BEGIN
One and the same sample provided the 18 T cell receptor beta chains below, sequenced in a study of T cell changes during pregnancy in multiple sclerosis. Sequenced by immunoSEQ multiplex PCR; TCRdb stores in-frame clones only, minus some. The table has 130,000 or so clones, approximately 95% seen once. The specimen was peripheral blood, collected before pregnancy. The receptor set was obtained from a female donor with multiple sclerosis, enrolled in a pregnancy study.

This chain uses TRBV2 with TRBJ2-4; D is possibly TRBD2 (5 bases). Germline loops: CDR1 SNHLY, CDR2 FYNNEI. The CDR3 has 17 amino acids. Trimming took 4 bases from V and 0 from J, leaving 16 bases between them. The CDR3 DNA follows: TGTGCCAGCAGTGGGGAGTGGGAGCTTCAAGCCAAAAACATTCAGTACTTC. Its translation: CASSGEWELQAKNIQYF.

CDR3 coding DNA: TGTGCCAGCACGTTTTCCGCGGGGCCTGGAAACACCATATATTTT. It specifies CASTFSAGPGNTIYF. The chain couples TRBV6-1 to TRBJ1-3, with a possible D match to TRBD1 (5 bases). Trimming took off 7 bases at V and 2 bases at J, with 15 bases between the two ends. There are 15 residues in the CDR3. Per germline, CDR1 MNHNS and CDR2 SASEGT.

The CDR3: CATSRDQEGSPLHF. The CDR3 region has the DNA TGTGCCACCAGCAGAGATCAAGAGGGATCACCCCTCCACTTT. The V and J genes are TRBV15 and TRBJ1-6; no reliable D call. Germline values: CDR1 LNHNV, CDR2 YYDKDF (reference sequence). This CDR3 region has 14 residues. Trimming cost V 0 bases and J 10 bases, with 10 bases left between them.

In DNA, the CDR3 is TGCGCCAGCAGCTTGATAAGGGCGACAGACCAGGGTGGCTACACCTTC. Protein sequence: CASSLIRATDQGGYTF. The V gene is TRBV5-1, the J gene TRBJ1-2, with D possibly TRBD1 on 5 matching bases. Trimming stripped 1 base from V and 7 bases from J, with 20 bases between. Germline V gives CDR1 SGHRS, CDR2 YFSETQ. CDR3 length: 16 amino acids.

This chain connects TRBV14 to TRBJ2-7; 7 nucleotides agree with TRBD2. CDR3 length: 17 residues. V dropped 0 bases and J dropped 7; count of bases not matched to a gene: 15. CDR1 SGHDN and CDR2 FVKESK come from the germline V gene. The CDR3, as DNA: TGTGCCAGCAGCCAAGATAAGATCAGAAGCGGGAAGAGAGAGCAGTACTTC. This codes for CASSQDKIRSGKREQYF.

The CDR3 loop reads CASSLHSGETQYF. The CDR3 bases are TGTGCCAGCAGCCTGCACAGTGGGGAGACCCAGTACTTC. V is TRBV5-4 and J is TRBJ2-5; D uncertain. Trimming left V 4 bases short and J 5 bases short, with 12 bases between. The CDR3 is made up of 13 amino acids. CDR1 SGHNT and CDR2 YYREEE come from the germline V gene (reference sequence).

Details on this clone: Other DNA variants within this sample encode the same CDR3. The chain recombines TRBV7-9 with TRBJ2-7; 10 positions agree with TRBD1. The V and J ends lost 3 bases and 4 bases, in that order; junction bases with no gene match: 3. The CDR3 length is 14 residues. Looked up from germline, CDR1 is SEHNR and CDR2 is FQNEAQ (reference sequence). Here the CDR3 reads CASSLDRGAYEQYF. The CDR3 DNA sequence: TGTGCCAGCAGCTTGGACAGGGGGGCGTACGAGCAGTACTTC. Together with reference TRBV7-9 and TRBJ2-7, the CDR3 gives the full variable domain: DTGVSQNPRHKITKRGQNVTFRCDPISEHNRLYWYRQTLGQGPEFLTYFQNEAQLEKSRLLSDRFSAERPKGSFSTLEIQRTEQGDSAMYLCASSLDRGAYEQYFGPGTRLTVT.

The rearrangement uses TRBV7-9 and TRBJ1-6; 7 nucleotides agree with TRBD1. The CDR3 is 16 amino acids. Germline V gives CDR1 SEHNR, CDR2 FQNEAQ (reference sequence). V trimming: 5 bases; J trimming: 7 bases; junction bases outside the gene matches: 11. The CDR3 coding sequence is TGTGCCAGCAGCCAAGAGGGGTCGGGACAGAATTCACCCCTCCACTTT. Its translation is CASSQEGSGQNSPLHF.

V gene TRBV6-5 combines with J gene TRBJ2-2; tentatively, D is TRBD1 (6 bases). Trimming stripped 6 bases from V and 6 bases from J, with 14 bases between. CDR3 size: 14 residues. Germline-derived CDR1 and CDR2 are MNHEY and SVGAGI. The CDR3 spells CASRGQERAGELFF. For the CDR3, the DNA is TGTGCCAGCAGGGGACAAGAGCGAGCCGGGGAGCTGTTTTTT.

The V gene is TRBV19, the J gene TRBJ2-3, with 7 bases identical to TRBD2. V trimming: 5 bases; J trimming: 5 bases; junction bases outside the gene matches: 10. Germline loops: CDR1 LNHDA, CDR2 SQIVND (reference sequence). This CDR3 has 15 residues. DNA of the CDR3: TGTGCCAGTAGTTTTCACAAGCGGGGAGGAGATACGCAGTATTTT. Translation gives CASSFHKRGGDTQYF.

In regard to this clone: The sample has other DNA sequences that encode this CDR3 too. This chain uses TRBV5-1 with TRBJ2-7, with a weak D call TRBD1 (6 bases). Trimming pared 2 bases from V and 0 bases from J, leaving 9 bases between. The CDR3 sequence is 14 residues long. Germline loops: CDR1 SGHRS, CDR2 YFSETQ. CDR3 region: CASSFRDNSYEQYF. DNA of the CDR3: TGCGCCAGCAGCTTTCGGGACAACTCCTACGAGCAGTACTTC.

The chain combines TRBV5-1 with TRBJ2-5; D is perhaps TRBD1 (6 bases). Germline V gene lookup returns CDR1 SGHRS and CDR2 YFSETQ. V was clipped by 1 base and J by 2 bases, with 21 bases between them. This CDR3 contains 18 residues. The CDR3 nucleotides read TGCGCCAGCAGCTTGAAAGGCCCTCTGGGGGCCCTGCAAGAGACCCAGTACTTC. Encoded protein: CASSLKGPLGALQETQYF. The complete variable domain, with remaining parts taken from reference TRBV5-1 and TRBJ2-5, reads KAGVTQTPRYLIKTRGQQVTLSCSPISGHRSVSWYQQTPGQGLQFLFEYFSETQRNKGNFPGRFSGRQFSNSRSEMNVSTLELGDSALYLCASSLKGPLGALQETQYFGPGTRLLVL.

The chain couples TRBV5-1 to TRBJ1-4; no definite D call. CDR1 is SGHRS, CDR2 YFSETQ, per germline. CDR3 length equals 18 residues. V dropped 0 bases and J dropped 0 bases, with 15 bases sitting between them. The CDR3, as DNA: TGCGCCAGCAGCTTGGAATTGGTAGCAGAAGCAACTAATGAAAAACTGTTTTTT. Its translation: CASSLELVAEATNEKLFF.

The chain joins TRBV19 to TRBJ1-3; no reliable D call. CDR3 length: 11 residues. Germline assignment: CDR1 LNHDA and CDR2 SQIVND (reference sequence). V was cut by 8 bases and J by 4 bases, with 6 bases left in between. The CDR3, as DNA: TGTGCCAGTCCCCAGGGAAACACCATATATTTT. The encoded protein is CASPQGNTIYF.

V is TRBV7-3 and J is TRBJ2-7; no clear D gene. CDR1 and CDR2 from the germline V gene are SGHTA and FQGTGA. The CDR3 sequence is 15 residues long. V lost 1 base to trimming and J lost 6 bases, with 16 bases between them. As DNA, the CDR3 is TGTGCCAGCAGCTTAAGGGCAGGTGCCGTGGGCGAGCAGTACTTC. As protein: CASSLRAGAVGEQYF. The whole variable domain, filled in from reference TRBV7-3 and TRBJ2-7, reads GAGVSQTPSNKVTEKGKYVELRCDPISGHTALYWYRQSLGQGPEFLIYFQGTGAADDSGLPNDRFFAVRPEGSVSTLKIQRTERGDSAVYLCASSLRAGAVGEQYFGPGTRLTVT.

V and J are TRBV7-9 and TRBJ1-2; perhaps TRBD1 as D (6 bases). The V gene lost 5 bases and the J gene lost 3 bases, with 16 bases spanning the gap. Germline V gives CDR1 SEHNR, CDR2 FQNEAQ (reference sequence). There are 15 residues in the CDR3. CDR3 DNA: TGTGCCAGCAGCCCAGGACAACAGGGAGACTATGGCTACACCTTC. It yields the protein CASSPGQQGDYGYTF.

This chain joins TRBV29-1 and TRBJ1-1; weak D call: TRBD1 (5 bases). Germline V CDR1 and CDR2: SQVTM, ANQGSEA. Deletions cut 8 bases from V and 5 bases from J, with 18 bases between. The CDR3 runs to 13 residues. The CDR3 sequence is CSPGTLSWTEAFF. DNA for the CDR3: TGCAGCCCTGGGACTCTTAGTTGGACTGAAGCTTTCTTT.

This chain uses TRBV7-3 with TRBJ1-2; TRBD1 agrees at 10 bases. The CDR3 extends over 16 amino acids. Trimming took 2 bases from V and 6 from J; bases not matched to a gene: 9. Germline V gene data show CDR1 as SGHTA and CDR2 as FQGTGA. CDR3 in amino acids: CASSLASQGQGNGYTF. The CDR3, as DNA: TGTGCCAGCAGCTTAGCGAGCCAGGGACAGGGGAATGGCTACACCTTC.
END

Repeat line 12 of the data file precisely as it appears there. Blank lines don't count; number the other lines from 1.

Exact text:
In regard to this clone: The sample has other DNA sequences that encode this CDR3 too. This chain uses TRBV5-1 with TRBJ2-7, with a weak D call TRBD1 (6 bases). Trimming pared 2 bases from V and 0 bases from J, leaving 9 bases between. The CDR3 sequence is 14 residues long. Germline loops: CDR1 SGHRS, CDR2 YFSETQ. CDR3 region: CASSFRDNSYEQYF. DNA of the CDR3: TGCGCCAGCAGCTTTCGGGACAACTCCTACGAGCAGTACTTC.